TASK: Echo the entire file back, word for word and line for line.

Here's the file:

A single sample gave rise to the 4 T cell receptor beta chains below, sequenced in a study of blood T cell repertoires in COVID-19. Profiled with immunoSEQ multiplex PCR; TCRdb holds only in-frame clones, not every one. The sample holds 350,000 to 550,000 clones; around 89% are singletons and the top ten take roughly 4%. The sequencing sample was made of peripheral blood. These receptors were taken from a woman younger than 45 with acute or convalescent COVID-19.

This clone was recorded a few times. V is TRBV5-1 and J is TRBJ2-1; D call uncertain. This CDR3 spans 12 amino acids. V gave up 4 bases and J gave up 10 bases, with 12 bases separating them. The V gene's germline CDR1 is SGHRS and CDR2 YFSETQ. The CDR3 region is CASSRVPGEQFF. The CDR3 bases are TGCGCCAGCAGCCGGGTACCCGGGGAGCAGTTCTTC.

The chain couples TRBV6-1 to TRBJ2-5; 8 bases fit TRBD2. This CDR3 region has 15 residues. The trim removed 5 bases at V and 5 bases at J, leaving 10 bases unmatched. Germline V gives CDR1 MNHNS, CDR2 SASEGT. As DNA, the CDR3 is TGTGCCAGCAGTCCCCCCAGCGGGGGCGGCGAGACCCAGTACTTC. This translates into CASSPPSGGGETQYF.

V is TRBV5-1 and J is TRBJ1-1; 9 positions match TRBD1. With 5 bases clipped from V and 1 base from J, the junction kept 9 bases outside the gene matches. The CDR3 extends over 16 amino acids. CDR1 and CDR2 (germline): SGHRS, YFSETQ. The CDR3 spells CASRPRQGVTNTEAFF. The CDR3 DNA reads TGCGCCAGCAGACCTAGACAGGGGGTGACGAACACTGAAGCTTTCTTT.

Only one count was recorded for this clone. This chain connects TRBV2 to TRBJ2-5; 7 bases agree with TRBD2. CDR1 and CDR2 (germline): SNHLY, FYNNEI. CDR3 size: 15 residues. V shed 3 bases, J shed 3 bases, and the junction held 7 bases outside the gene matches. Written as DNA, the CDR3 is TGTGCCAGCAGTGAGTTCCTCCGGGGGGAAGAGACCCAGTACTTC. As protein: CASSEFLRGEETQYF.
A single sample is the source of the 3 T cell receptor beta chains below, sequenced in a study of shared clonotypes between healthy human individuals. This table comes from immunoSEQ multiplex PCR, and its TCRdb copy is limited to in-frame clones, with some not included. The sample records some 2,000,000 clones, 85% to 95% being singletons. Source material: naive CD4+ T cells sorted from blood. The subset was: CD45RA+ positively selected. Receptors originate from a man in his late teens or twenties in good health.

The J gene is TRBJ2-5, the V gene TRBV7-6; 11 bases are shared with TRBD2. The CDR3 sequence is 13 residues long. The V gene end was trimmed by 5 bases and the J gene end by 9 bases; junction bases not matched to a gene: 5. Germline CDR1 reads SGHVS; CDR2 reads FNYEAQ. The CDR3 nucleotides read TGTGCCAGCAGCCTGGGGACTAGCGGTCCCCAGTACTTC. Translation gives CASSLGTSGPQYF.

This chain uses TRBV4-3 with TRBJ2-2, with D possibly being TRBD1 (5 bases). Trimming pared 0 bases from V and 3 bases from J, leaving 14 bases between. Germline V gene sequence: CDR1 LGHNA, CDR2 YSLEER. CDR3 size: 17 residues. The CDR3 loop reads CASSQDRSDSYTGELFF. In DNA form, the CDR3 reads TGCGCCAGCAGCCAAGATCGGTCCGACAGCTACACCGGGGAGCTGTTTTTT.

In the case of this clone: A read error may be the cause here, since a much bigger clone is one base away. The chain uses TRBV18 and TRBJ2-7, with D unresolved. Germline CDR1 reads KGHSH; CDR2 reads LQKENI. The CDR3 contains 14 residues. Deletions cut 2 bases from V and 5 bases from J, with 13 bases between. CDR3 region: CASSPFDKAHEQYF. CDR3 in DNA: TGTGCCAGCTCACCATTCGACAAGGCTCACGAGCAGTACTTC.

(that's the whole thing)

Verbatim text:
A single sample gave rise to the 4 T cell receptor beta chains below, sequenced in a study of blood T cell repertoires in COVID-19. Profiled with immunoSEQ multiplex PCR; TCRdb holds only in-frame clones, not every one. The sample holds 350,000 to 550,000 clones; around 89% are singletons and the top ten take roughly 4%. The sequencing sample was made of peripheral blood. These receptors were taken from a woman younger than 45 with acute or convalescent COVID-19.

This clone was recorded a few times. V is TRBV5-1 and J is TRBJ2-1; D call uncertain. This CDR3 spans 12 amino acids. V gave up 4 bases and J gave up 10 bases, with 12 bases separating them. The V gene's germline CDR1 is SGHRS and CDR2 YFSETQ. The CDR3 region is CASSRVPGEQFF. The CDR3 bases are TGCGCCAGCAGCCGGGTACCCGGGGAGCAGTTCTTC.

The chain couples TRBV6-1 to TRBJ2-5; 8 bases fit TRBD2. This CDR3 region has 15 residues. The trim removed 5 bases at V and 5 bases at J, leaving 10 bases unmatched. Germline V gives CDR1 MNHNS, CDR2 SASEGT. As DNA, the CDR3 is TGTGCCAGCAGTCCCCCCAGCGGGGGCGGCGAGACCCAGTACTTC. This translates into CASSPPSGGGETQYF.

V is TRBV5-1 and J is TRBJ1-1; 9 positions match TRBD1. With 5 bases clipped from V and 1 base from J, the junction kept 9 bases outside the gene matches. The CDR3 extends over 16 amino acids. CDR1 and CDR2 (germline): SGHRS, YFSETQ. The CDR3 spells CASRPRQGVTNTEAFF. The CDR3 DNA reads TGCGCCAGCAGACCTAGACAGGGGGTGACGAACACTGAAGCTTTCTTT.

Only one count was recorded for this clone. This chain connects TRBV2 to TRBJ2-5; 7 bases agree with TRBD2. CDR1 and CDR2 (germline): SNHLY, FYNNEI. CDR3 size: 15 residues. V shed 3 bases, J shed 3 bases, and the junction held 7 bases outside the gene matches. Written as DNA, the CDR3 is TGTGCCAGCAGTGAGTTCCTCCGGGGGGAAGAGACCCAGTACTTC. As protein: CASSEFLRGEETQYF.
A single sample is the source of the 3 T cell receptor beta chains below, sequenced in a study of shared clonotypes between healthy human individuals. This table comes from immunoSEQ multiplex PCR, and its TCRdb copy is limited to in-frame clones, with some not included. The sample records some 2,000,000 clones, 85% to 95% being singletons. Source material: naive CD4+ T cells sorted from blood. The subset was: CD45RA+ positively selected. Receptors originate from a man in his late teens or twenties in good health.

The J gene is TRBJ2-5, the V gene TRBV7-6; 11 bases are shared with TRBD2. The CDR3 sequence is 13 residues long. The V gene end was trimmed by 5 bases and the J gene end by 9 bases; junction bases not matched to a gene: 5. Germline CDR1 reads SGHVS; CDR2 reads FNYEAQ. The CDR3 nucleotides read TGTGCCAGCAGCCTGGGGACTAGCGGTCCCCAGTACTTC. Translation gives CASSLGTSGPQYF.

This chain uses TRBV4-3 with TRBJ2-2, with D possibly being TRBD1 (5 bases). Trimming pared 0 bases from V and 3 bases from J, leaving 14 bases between. Germline V gene sequence: CDR1 LGHNA, CDR2 YSLEER. CDR3 size: 17 residues. The CDR3 loop reads CASSQDRSDSYTGELFF. In DNA form, the CDR3 reads TGCGCCAGCAGCCAAGATCGGTCCGACAGCTACACCGGGGAGCTGTTTTTT.

In the case of this clone: A read error may be the cause here, since a much bigger clone is one base away. The chain uses TRBV18 and TRBJ2-7, with D unresolved. Germline CDR1 reads KGHSH; CDR2 reads LQKENI. The CDR3 contains 14 residues. Deletions cut 2 bases from V and 5 bases from J, with 13 bases between. CDR3 region: CASSPFDKAHEQYF. CDR3 in DNA: TGTGCCAGCTCACCATTCGACAAGGCTCACGAGCAGTACTTC.